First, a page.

|Publication number||US4535041 A|
|Application number||US 06/641,994|
|Publication date||Aug 13, 1985|
|Filing date||Aug 20, 1984|
|Priority date||Aug 20, 1984|
|Publication number||06641994, 641994, US 4535041 A, US 4535041A, US-A-4535041, US4535041 A, US4535041A|
|Inventors||Herbert L. Fielding, Richard T. Ingwall|
|Original Assignee||Polaroid Corporation|
|Export Citation||BiBTeX, EndNote, RefMan|
|Patent Citations (6), Referenced by (14), Classifications (11), Legal Events (9)|
|External Links: USPTO, USPTO Assignment, Espacenet|
This application is concerned with photography and, more particularly, with volume phase holograms. This invention provides volume phase holograms which exhibit increased retention of diffraction efficiency when exposed to high humidity.
As is well known in the art, volume phase reflection holograms are formed by exposing a photosensitive layer to an actinic interference pattern and developing the exposed photosensitive layer. The wavelength of the light diffracted by the interference fringes recorded in the photosensitive material is determined by the spacing between the fringes. Contact with water, e.g., by being stored under humid conditions, can cause changes in the spacing between the interference fringes. A change in the fringe spacing will cause a change in diffraction angle. For a reflection hologram, if the change in spacing is great enough, a wavelength shift could result which is great enough to cause the wavelength reflected to be different from that which is desired. In extreme cases, the moisture can destroy the image, whether the hologram is of the reflection or transmission type.
The copending application of Richard T. Ingwall and Herbert L. Fielding, Ser. No. 526,156, filed Aug. 24, 1983, discloses and claims photopolymerizable compositions comprising an ethylenic unsaturated monomer, preferably lithium acrylate, and a branched polyethylenine. It also is disclosed in that application that the sensitivity of the developed hologram to humidity may be substantially reduced by treating it with a zirconium compound. While this treatment is indeed beneficial, there are situations when greater resistance to humidity would be desirable.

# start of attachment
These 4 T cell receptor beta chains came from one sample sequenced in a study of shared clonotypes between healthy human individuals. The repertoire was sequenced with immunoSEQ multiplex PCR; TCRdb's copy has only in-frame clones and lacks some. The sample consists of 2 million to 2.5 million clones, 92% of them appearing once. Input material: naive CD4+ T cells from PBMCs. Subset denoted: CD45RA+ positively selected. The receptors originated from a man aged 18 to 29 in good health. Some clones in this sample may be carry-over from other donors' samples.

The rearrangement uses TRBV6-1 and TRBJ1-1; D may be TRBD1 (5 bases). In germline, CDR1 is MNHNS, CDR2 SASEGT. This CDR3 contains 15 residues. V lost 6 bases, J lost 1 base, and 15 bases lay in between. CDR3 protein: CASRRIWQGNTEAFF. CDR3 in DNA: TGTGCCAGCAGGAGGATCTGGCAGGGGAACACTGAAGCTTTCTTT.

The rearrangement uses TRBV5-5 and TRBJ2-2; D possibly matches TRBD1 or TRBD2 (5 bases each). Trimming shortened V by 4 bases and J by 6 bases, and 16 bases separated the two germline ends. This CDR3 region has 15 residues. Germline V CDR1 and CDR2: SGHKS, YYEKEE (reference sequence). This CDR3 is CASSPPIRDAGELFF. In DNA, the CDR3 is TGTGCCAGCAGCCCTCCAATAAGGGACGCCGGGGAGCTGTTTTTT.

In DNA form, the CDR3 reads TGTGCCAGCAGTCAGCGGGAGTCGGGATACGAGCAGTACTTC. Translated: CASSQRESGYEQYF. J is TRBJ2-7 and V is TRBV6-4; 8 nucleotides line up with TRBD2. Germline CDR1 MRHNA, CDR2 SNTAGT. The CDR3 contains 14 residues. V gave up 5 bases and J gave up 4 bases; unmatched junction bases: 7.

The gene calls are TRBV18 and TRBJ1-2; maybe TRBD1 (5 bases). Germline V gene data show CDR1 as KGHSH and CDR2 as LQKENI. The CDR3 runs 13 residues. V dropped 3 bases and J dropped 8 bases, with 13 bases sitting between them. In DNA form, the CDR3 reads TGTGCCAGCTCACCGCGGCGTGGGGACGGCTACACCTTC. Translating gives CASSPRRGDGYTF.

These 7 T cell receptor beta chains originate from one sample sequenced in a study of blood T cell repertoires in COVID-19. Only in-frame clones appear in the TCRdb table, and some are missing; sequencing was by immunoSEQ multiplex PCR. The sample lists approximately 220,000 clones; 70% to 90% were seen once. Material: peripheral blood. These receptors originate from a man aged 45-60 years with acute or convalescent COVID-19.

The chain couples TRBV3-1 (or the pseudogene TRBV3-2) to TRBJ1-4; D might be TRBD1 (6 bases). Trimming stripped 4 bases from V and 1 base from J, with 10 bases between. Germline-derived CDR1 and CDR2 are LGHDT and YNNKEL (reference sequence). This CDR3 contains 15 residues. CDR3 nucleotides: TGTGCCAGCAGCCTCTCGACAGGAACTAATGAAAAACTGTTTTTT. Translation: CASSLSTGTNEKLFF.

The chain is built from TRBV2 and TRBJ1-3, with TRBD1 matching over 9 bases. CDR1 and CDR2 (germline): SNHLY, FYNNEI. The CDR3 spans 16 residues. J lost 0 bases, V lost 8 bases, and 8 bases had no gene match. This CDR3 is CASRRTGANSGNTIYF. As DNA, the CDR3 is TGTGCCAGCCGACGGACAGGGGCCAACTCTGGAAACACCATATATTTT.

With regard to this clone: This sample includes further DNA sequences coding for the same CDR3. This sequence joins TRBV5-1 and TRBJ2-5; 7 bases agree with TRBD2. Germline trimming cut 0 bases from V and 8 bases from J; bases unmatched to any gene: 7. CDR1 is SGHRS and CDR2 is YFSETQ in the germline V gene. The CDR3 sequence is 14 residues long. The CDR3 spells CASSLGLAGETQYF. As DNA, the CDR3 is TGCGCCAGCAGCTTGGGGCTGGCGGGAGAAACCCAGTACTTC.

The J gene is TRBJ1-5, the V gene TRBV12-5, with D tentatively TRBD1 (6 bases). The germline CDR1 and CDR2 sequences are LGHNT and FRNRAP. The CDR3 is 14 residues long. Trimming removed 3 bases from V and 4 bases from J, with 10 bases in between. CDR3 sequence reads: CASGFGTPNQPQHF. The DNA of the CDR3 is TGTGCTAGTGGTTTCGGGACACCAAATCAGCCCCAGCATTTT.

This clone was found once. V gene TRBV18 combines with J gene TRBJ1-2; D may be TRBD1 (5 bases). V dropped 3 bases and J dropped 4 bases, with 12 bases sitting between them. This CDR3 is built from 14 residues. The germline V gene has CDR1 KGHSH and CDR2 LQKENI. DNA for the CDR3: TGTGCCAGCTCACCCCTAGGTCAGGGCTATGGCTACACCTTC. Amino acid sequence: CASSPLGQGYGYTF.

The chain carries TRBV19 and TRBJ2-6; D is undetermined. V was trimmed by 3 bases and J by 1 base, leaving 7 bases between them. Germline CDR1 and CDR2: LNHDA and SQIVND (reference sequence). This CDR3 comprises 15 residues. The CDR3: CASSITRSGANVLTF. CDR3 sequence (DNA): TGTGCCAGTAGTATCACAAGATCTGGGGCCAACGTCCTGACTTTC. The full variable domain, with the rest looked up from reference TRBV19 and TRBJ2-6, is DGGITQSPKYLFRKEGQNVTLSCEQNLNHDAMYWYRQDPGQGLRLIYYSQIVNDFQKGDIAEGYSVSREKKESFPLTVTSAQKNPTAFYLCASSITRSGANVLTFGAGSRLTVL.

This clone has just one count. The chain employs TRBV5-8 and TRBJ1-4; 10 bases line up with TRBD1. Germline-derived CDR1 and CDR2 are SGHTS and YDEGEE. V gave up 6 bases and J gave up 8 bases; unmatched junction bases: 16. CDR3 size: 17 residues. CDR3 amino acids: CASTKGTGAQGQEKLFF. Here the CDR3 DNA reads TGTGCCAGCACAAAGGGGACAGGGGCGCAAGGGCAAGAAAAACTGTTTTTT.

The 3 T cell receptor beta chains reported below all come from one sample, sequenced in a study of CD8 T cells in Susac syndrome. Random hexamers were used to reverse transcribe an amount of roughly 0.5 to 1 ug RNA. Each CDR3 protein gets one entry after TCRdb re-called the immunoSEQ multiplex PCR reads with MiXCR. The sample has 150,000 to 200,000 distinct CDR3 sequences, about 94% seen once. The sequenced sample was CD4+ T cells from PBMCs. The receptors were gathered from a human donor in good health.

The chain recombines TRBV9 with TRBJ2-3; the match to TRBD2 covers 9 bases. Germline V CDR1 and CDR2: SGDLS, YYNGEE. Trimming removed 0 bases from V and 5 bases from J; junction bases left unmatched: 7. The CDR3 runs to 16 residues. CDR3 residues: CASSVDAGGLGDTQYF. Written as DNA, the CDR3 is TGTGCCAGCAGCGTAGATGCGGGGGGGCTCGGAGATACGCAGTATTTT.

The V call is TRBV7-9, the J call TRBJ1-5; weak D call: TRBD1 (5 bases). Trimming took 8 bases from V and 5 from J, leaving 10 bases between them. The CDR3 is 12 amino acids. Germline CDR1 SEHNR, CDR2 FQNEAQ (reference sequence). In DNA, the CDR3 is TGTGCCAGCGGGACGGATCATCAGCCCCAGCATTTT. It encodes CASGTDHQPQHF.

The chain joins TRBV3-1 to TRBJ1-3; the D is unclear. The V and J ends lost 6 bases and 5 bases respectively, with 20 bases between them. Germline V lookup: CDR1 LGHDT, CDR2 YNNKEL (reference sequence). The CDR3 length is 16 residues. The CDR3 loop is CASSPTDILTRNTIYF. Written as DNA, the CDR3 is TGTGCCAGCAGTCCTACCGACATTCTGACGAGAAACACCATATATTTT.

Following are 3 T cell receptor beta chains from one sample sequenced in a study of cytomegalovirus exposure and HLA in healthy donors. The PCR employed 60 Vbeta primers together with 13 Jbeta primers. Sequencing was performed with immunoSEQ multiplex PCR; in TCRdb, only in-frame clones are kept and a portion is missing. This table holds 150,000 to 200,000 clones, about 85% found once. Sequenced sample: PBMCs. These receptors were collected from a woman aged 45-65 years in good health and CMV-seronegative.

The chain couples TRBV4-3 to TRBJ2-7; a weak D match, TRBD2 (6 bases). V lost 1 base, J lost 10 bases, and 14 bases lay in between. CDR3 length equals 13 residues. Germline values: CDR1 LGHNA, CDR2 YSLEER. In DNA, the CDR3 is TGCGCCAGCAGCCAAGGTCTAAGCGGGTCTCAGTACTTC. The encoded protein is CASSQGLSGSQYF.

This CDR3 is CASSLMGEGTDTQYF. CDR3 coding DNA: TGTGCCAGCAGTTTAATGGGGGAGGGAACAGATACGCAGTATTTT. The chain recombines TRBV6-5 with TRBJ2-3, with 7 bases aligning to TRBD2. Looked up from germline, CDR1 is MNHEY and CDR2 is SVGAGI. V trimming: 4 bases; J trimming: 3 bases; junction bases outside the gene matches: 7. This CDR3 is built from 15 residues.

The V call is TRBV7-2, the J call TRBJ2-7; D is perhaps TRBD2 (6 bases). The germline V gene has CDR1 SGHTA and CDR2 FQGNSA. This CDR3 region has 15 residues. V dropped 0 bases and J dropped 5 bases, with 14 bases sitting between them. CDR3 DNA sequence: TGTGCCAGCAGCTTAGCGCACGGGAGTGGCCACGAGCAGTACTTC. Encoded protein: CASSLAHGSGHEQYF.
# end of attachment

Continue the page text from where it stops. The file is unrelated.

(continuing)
For convenience, the disclosure of said Ser. No. 526,156 is hereby incorporated herein by reference.
In accordance with the present invention, a volume phase hologram prepared by photoexposing a photopolymerizable composition containing an ethylenic unsaturated monomer is treated with a zirconium compound, e.g., zirconium acetate, zirconyl nitrate or zirconyl chloride, followed by treatment with a fatty acid. In the preferred embodiments, the fatty acid is stearic acid.
It has been found that such a sequential treatment substantially increases the resistance of the hologram to loss of diffraction efficiency and other changes induced by exposure to high humidity.
While applicant does not wish to be bound by any theory, it is believed that the fatty acid reacts with the zirconium to form a product of the type referred to in the literature as a zirconium soap.
The particular acid employed does not appear to be critical, and beneficial effects have been obtained with typical fatty acids, e.g., stearic, lauric, palmitic, myristic and oleic acids. Monocarboxylic acids as short as three and four carbons have been reported to give water-insoluble zirconium compounds. While such shorter chain acids may be considered to be fatty acids for the purposes of this invention since they give hydrophobic zirconium salts, it is preferred to use acids having longer alkyl chains, e.g., at least eight carbons, to obtain the extra hydrophobicity. The fatty acid preferably is employed as a solution in an organic solvent, e.g., isopropanol or xylene.
The quantity of zirconium and fatty acid incorporated in the hologram is not critical, provided that it is sufficient to be effective in increasing the stability of the hologram to humidity.
While the preferred polymerizable monomer is lithium acrylate, the use of this monomer is not critical. Any polymerizable monomer may be used which is capable of reacting with zirconium acetate.
The following examples are given for the purpose of illustration and are not intended to be limiting.
A photopolymerizable composition similar to that used in Example 4 of the aforesaid Ser. No. 526,156 and comprising acrylic acid, lithium acrylate, poly-N-vinyl pyrrolidone, methylene blue, methylene bisacrylamide and Corcat P-600 branched polyethylenimine (Cordova Chemical Co. of Michigan, North Muskegon, Michigan; molecular weight 40-60,000) was spin coated on to a 2 inch square glass slide cover to a dry thickness of about 5 microns. This slide was incubated at about 51% R.H. to activate it prior to being imaged with a He:Ne laser to provide a transmission holographic grating. The laser-exposed slide then was given a white light flood exposure and then soaked for about a minute in a solution of 10% zirconium acetate, 4% acetic acid, 20% water and 66% methanol, rinsed in 2-propanol and then soaked for 5 minutes in isopropanol containing 5% stearic acid. After rinsing in isopropanol and drying over isopropanol vapors, the hologram exhibited greatly improved water resistance and retained its image even when immersed in water. The treated hologram also had improved abrasion resistance. There was no apparent change in the optical properties of the hologram.